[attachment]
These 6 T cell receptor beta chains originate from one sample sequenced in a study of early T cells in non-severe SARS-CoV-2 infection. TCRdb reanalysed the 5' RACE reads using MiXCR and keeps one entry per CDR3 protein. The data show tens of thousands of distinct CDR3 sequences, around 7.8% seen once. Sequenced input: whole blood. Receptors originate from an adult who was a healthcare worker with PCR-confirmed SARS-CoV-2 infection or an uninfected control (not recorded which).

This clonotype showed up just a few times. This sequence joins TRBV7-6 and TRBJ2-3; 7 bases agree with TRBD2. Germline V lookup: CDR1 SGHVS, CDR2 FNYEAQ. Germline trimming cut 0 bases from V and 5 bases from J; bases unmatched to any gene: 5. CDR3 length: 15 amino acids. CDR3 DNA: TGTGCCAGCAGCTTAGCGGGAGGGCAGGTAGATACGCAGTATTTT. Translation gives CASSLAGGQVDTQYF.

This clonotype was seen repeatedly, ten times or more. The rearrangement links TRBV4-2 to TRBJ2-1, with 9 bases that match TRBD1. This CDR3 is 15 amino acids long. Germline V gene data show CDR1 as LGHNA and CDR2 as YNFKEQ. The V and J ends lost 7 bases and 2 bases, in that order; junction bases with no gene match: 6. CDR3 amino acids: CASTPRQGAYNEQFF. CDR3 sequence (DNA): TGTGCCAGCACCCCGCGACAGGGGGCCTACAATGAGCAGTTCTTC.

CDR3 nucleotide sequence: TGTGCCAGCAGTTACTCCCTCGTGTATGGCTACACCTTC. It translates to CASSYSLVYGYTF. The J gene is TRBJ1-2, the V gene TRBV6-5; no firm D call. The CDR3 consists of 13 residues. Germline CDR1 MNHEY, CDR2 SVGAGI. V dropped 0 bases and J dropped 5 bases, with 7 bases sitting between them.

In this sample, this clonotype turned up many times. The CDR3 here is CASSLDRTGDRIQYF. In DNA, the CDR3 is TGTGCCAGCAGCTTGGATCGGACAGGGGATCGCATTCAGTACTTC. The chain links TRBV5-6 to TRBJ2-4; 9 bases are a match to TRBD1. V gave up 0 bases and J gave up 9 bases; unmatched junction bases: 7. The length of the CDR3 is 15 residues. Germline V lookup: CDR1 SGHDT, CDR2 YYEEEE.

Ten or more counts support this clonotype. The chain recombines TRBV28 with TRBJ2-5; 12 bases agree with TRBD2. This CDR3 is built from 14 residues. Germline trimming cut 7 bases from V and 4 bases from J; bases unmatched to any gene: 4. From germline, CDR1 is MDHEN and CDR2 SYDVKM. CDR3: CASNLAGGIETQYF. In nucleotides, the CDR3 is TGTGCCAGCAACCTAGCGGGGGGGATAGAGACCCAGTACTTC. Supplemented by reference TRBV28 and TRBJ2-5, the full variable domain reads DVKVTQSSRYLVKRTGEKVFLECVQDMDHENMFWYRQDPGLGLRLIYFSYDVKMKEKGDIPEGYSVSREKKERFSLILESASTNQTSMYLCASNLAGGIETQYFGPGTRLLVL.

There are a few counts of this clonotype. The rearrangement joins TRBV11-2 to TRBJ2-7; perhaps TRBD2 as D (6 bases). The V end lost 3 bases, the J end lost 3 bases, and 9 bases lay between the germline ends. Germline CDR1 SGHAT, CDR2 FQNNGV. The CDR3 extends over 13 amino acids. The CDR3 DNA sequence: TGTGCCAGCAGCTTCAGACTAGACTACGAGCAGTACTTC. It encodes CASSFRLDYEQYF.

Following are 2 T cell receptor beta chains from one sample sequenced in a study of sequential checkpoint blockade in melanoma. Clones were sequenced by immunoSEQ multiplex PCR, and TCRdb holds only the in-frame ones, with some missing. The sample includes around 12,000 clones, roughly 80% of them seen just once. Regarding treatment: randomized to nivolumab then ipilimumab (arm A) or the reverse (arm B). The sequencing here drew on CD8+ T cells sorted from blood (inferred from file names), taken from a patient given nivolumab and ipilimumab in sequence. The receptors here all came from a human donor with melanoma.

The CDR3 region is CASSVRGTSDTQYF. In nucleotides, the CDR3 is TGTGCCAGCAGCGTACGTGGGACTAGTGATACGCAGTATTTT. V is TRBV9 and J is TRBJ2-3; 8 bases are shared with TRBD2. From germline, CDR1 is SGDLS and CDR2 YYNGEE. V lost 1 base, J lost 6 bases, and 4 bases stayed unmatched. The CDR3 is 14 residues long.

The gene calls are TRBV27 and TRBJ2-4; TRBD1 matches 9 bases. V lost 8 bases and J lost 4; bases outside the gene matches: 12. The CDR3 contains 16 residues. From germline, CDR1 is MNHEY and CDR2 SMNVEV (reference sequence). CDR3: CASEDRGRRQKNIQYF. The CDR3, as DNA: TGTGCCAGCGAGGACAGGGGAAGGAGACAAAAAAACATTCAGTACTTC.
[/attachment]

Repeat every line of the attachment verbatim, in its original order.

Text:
These 6 T cell receptor beta chains originate from one sample sequenced in a study of early T cells in non-severe SARS-CoV-2 infection. TCRdb reanalysed the 5' RACE reads using MiXCR and keeps one entry per CDR3 protein. The data show tens of thousands of distinct CDR3 sequences, around 7.8% seen once. Sequenced input: whole blood. Receptors originate from an adult who was a healthcare worker with PCR-confirmed SARS-CoV-2 infection or an uninfected control (not recorded which).

This clonotype showed up just a few times. This sequence joins TRBV7-6 and TRBJ2-3; 7 bases agree with TRBD2. Germline V lookup: CDR1 SGHVS, CDR2 FNYEAQ. Germline trimming cut 0 bases from V and 5 bases from J; bases unmatched to any gene: 5. CDR3 length: 15 amino acids. CDR3 DNA: TGTGCCAGCAGCTTAGCGGGAGGGCAGGTAGATACGCAGTATTTT. Translation gives CASSLAGGQVDTQYF.

This clonotype was seen repeatedly, ten times or more. The rearrangement links TRBV4-2 to TRBJ2-1, with 9 bases that match TRBD1. This CDR3 is 15 amino acids long. Germline V gene data show CDR1 as LGHNA and CDR2 as YNFKEQ. The V and J ends lost 7 bases and 2 bases, in that order; junction bases with no gene match: 6. CDR3 amino acids: CASTPRQGAYNEQFF. CDR3 sequence (DNA): TGTGCCAGCACCCCGCGACAGGGGGCCTACAATGAGCAGTTCTTC.

CDR3 nucleotide sequence: TGTGCCAGCAGTTACTCCCTCGTGTATGGCTACACCTTC. It translates to CASSYSLVYGYTF. The J gene is TRBJ1-2, the V gene TRBV6-5; no firm D call. The CDR3 consists of 13 residues. Germline CDR1 MNHEY, CDR2 SVGAGI. V dropped 0 bases and J dropped 5 bases, with 7 bases sitting between them.

In this sample, this clonotype turned up many times. The CDR3 here is CASSLDRTGDRIQYF. In DNA, the CDR3 is TGTGCCAGCAGCTTGGATCGGACAGGGGATCGCATTCAGTACTTC. The chain links TRBV5-6 to TRBJ2-4; 9 bases are a match to TRBD1. V gave up 0 bases and J gave up 9 bases; unmatched junction bases: 7. The length of the CDR3 is 15 residues. Germline V lookup: CDR1 SGHDT, CDR2 YYEEEE.

Ten or more counts support this clonotype. The chain recombines TRBV28 with TRBJ2-5; 12 bases agree with TRBD2. This CDR3 is built from 14 residues. Germline trimming cut 7 bases from V and 4 bases from J; bases unmatched to any gene: 4. From germline, CDR1 is MDHEN and CDR2 SYDVKM. CDR3: CASNLAGGIETQYF. In nucleotides, the CDR3 is TGTGCCAGCAACCTAGCGGGGGGGATAGAGACCCAGTACTTC. Supplemented by reference TRBV28 and TRBJ2-5, the full variable domain reads DVKVTQSSRYLVKRTGEKVFLECVQDMDHENMFWYRQDPGLGLRLIYFSYDVKMKEKGDIPEGYSVSREKKERFSLILESASTNQTSMYLCASNLAGGIETQYFGPGTRLLVL.

There are a few counts of this clonotype. The rearrangement joins TRBV11-2 to TRBJ2-7; perhaps TRBD2 as D (6 bases). The V end lost 3 bases, the J end lost 3 bases, and 9 bases lay between the germline ends. Germline CDR1 SGHAT, CDR2 FQNNGV. The CDR3 extends over 13 amino acids. The CDR3 DNA sequence: TGTGCCAGCAGCTTCAGACTAGACTACGAGCAGTACTTC. It encodes CASSFRLDYEQYF.

Following are 2 T cell receptor beta chains from one sample sequenced in a study of sequential checkpoint blockade in melanoma. Clones were sequenced by immunoSEQ multiplex PCR, and TCRdb holds only the in-frame ones, with some missing. The sample includes around 12,000 clones, roughly 80% of them seen just once. Regarding treatment: randomized to nivolumab then ipilimumab (arm A) or the reverse (arm B). The sequencing here drew on CD8+ T cells sorted from blood (inferred from file names), taken from a patient given nivolumab and ipilimumab in sequence. The receptors here all came from a human donor with melanoma.

The CDR3 region is CASSVRGTSDTQYF. In nucleotides, the CDR3 is TGTGCCAGCAGCGTACGTGGGACTAGTGATACGCAGTATTTT. V is TRBV9 and J is TRBJ2-3; 8 bases are shared with TRBD2. From germline, CDR1 is SGDLS and CDR2 YYNGEE. V lost 1 base, J lost 6 bases, and 4 bases stayed unmatched. The CDR3 is 14 residues long.

The gene calls are TRBV27 and TRBJ2-4; TRBD1 matches 9 bases. V lost 8 bases and J lost 4; bases outside the gene matches: 12. The CDR3 contains 16 residues. From germline, CDR1 is MNHEY and CDR2 SMNVEV (reference sequence). CDR3: CASEDRGRRQKNIQYF. The CDR3, as DNA: TGTGCCAGCGAGGACAGGGGAAGGAGACAAAAAAACATTCAGTACTTC.